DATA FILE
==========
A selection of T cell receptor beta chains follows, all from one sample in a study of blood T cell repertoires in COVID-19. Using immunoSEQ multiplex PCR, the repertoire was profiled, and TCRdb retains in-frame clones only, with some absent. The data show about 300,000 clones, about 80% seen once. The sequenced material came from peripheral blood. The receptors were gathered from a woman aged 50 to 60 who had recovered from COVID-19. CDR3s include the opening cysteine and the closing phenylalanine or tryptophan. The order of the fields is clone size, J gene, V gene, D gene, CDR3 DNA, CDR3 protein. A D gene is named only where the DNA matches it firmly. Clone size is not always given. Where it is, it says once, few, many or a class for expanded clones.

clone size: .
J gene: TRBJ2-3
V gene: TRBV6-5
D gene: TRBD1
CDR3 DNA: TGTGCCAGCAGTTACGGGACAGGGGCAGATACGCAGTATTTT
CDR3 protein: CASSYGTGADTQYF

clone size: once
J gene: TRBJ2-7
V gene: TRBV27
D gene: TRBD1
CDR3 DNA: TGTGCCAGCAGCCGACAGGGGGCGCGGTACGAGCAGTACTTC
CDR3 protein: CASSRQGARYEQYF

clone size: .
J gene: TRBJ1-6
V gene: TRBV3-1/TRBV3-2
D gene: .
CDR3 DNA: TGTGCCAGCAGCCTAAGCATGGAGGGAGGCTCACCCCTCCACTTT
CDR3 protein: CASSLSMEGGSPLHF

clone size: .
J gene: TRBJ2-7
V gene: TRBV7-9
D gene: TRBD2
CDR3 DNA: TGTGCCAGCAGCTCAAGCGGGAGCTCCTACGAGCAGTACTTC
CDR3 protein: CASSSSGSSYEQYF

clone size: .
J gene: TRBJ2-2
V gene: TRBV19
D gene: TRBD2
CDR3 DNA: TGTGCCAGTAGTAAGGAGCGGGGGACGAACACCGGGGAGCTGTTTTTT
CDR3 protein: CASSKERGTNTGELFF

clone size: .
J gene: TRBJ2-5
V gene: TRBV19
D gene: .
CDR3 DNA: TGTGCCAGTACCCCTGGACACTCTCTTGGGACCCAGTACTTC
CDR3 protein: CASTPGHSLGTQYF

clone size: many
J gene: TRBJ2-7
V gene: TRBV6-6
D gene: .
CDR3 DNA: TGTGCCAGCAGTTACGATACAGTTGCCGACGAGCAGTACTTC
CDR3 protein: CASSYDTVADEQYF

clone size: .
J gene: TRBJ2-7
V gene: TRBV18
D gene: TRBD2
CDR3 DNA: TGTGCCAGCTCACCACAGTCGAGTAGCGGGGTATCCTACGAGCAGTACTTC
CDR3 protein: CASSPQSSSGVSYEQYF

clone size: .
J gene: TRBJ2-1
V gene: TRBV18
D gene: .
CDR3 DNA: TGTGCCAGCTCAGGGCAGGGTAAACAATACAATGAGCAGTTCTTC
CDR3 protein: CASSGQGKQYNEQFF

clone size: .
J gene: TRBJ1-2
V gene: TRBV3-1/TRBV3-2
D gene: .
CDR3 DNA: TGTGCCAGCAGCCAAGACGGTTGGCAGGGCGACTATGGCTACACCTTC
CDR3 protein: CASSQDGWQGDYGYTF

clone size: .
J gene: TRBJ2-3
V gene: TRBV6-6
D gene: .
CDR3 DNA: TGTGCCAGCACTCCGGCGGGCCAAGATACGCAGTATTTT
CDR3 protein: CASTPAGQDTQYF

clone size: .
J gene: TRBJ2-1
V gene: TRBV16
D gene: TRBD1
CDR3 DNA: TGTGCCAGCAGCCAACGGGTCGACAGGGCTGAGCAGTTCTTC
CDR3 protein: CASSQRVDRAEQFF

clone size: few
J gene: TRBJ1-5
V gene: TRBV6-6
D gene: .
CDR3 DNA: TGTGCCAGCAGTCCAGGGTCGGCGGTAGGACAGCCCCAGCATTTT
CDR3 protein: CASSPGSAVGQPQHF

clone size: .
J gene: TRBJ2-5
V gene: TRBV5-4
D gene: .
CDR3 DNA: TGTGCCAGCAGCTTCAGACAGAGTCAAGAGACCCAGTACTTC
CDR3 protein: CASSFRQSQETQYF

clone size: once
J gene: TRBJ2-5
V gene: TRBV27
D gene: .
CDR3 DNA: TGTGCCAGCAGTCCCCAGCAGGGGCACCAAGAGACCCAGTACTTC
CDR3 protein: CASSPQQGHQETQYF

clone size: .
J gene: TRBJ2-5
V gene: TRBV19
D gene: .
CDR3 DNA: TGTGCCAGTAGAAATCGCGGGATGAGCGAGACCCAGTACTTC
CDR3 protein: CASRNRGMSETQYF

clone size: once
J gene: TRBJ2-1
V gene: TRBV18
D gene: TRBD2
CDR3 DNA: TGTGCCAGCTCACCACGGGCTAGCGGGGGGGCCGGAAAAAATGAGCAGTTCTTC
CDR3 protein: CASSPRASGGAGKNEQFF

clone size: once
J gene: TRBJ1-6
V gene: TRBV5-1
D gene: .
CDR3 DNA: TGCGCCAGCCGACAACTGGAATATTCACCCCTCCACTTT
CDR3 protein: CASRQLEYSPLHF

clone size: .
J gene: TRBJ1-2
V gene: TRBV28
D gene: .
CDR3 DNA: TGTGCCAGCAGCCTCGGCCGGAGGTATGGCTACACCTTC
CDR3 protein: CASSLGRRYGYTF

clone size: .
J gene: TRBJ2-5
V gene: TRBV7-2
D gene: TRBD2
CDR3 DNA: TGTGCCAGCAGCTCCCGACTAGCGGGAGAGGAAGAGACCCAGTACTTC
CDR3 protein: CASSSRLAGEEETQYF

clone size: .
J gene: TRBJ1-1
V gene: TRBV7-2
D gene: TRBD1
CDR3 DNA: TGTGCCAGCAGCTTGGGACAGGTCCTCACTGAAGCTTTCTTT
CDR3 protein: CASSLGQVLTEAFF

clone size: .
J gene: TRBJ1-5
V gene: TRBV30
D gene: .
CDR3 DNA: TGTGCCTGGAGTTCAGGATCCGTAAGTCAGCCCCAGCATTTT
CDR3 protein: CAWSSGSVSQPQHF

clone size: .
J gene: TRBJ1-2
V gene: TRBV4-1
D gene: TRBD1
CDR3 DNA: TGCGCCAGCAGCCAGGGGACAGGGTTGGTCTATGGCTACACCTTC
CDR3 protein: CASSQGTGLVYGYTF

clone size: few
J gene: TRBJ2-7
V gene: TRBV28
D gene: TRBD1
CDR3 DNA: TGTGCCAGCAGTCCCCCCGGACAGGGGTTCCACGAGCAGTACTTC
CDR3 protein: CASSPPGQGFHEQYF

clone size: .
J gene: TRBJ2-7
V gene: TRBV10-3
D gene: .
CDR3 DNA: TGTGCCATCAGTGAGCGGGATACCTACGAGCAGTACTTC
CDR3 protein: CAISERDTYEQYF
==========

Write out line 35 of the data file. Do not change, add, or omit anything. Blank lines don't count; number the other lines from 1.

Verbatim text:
D gene: .